When your plants are young and small, use a gentle spray of water from a hose nozzle to water them. (You can get multi-spray nozzles at all the garden centers; even at Seven Mile Market.) If your plants are a bit larger and tougher, a gentle jet of water aimed at the juncture of stem and soil for a minute or so will give each plant the water it needs. (The mulch surrounding your plant will cushion the water stream, leaving the soil undisturbed). When it rains, you don’t need to water; when it’s dry, you do.
  As your plants grow bigger, you don’t want to give them a superficial spritz anymore. The best watering you can give your plants is a deep watering, where the water really seeps down into the soil. If the water goes deep, the roots will also go deep, and your plants will remain strong and resilient, even when it’s dry. If the water stays shallow, the roots will be shallow, and the plants will be weak and need watering constantly.
  So, here’s the deal: Better to water every other day or every third day with a deep watering, than to water every day with a shallow watering. The best way to water deep (especially if you have a large garden) is with a sprinkler; let the sprinkler run for a few hours, so the water will run deep.
  Don’t water at night. Rather, water during the day, so that the excess water can evaporate from the leaves. Damp leaves at night can lead to disease.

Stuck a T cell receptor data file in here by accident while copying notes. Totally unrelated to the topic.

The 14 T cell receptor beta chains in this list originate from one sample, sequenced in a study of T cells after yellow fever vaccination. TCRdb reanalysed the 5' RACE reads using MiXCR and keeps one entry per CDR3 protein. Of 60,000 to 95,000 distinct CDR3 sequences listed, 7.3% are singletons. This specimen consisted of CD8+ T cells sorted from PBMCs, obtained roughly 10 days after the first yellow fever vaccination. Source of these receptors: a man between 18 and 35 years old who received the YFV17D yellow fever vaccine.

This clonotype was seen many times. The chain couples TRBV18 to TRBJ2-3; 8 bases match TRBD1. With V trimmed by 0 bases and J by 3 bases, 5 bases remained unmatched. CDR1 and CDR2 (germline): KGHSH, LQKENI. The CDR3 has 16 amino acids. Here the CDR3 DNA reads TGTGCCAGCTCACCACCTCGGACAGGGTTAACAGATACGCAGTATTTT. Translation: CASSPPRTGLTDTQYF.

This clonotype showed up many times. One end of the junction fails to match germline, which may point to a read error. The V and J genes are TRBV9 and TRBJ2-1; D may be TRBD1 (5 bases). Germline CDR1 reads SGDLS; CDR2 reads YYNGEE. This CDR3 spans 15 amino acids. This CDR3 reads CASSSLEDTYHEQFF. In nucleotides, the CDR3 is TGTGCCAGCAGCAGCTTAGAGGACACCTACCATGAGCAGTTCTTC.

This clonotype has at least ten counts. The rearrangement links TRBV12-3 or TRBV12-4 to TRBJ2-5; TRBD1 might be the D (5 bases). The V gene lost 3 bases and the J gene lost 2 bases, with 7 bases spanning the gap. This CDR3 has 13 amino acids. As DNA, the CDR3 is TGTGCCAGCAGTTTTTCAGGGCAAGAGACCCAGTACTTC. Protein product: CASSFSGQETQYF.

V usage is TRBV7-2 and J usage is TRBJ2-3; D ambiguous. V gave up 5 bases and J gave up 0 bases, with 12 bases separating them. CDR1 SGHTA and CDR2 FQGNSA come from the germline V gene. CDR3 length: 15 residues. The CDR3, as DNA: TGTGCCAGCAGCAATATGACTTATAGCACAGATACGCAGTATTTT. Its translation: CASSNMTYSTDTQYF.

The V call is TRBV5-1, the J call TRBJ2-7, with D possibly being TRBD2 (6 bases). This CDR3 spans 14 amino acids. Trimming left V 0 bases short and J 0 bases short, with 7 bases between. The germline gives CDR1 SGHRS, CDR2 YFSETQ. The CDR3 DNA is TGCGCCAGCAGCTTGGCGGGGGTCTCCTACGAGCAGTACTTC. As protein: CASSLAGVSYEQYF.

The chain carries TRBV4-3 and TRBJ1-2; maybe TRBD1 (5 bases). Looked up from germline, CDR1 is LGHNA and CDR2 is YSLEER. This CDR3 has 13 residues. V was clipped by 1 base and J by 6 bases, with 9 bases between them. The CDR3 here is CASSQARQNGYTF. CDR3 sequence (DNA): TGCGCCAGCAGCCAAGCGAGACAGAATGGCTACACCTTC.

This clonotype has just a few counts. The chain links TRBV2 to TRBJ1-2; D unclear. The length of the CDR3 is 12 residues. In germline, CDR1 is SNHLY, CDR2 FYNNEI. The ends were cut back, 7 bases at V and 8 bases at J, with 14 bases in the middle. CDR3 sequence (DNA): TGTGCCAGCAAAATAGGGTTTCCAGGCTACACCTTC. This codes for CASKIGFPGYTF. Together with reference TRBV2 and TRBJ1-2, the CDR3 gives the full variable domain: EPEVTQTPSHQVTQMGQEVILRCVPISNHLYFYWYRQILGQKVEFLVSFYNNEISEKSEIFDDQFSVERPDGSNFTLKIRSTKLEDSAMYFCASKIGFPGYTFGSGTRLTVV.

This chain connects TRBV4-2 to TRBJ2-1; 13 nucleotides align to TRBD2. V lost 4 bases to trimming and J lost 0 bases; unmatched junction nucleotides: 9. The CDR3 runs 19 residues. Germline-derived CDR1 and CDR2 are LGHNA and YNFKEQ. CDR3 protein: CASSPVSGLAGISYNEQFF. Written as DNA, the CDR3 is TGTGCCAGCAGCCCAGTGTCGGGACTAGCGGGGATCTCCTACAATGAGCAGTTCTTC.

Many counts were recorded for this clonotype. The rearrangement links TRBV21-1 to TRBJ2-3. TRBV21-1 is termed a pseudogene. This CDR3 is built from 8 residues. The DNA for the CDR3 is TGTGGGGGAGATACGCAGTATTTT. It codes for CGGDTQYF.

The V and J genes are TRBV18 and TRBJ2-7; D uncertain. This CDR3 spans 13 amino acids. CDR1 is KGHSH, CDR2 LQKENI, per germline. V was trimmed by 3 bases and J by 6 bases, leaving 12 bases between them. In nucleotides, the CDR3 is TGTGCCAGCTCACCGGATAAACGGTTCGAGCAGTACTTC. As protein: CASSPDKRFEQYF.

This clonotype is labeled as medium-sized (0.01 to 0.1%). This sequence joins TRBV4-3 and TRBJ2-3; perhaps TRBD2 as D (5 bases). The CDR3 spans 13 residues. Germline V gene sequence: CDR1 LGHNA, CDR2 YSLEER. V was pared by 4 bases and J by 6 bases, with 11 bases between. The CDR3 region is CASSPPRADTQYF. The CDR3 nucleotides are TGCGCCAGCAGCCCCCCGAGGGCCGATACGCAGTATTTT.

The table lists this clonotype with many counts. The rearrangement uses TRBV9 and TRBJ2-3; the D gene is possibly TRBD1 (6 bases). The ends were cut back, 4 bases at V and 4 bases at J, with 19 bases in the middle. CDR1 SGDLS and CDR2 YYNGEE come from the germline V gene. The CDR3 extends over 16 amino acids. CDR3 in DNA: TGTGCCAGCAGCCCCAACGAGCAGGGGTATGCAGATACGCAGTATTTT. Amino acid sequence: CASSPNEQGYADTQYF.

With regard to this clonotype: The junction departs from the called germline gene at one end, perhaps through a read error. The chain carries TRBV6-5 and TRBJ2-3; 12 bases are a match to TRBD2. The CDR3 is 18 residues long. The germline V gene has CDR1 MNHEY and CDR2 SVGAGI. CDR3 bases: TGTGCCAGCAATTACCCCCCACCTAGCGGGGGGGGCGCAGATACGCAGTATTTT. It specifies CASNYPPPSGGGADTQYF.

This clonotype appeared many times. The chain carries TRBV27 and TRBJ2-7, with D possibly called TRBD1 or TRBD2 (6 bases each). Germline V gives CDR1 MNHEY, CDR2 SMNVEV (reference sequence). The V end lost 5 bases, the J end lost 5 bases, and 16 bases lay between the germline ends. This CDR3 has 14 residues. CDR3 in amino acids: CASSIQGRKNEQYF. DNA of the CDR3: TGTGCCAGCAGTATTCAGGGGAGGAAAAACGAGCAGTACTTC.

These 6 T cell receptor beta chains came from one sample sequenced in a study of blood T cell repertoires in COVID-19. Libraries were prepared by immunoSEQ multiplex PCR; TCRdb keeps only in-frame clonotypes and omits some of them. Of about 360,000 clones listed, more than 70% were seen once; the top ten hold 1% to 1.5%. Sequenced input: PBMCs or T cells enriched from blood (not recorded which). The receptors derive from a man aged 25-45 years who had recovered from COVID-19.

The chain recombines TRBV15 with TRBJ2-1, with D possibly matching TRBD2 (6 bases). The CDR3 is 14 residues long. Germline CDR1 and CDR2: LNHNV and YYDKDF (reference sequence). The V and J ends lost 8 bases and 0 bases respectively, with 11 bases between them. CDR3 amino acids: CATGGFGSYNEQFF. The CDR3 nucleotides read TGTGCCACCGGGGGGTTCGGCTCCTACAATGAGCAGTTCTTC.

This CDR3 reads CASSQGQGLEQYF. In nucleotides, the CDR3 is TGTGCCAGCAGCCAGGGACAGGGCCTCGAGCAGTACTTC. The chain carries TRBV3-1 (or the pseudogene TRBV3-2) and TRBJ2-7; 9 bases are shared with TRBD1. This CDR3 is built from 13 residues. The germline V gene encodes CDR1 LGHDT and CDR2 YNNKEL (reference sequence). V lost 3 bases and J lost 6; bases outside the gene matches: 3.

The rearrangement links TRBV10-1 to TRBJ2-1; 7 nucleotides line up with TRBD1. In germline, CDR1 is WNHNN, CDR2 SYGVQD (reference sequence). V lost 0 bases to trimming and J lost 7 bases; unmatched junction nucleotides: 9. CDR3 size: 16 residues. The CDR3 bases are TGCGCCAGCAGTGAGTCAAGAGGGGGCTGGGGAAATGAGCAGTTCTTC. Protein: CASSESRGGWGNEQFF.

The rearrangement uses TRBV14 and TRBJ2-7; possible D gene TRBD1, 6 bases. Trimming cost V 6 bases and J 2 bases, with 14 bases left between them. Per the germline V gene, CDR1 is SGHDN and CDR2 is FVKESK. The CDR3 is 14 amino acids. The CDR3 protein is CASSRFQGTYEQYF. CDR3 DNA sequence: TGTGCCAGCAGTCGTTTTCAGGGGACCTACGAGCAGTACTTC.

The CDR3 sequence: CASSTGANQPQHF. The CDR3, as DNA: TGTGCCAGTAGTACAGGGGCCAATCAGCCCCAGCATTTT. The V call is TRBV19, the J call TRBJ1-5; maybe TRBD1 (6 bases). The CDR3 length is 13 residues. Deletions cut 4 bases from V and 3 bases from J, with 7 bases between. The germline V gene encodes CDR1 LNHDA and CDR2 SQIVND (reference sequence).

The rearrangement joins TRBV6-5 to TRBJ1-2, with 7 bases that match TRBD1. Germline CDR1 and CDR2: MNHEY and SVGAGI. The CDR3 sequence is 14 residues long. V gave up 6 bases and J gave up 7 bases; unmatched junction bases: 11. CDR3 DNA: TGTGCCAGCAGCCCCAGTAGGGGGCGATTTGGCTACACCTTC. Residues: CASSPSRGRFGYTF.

Oh, Deer (and Other Uninvited Guests)
We could write an entire article about the scourge of deer in the garden. When you are a gardener, and you’ve worked long and hard to develop your plants, and there’s no more time to start over should anything happen to your crops, and your plants are just about to bear fruit – it really is quite shocking to come out one morning and see the devastation that deer can bring: total destruction of the chosen crop, gone without hope of redemption. To gardeners, there is nothing very cute about deer (except when you are traveling in the mountains…).
  How to control deer? Build a fence – although I’ve heard that deer can easily jump and clear an eight foot fence (assuming there’s enough clearance)! There are all kinds of plastic and mesh fences designed to keep deer out, and they are inexpensive. Once you’ve been ripped off by deer, you will seriously consider these preventive enclosures.
  Also on the market are sprays and repellants (aimed at rabbits and other critters, as well) that are purported to keep deer away. I don’t think any of them are foolproof, but it is certainly worthwhile to try them out and use them for as long as they do work.
  If you start to see holes in the leaves of your leafy and cold-weather vegetable, the damage is most likely caused by slugs and/or cabbage worms – the eggs of the latter being laid constantly by those cute little white butterflies (really, moths) that just love to fly around your garden plants. Small holes riddling the surface of your eggplants are caused by little black beetles that have an affinity davka for eggplants.
  There are antidotes and insecticides available at the garden center that can be used to control these pests (i.e. Ortho Sevin). Or you can look for natural/organic methods to combat these pests. If you just ignore them, they won’t go away – so plan to take steps to protect your plants and your gardening investment.

In Touch With Your Garden
Visit your garden every day and take stock of how things are going. Get nachas when your babies are doing well and growing strong; take note when they are not growing well and appear weak. Take care of business and pursue the necessary steps to keep your enterprise flourishing. Most of all, enjoy that special feeling of joy when you bring in your first garden crops (and flowers) and serve them at your weekday and Shabbos table. Hazorim bedima, berina yiktzoru.◆


Have you missed earlier articles in this series? Write to Avraham Cohen at avcograph@aol.com and I will send them to you.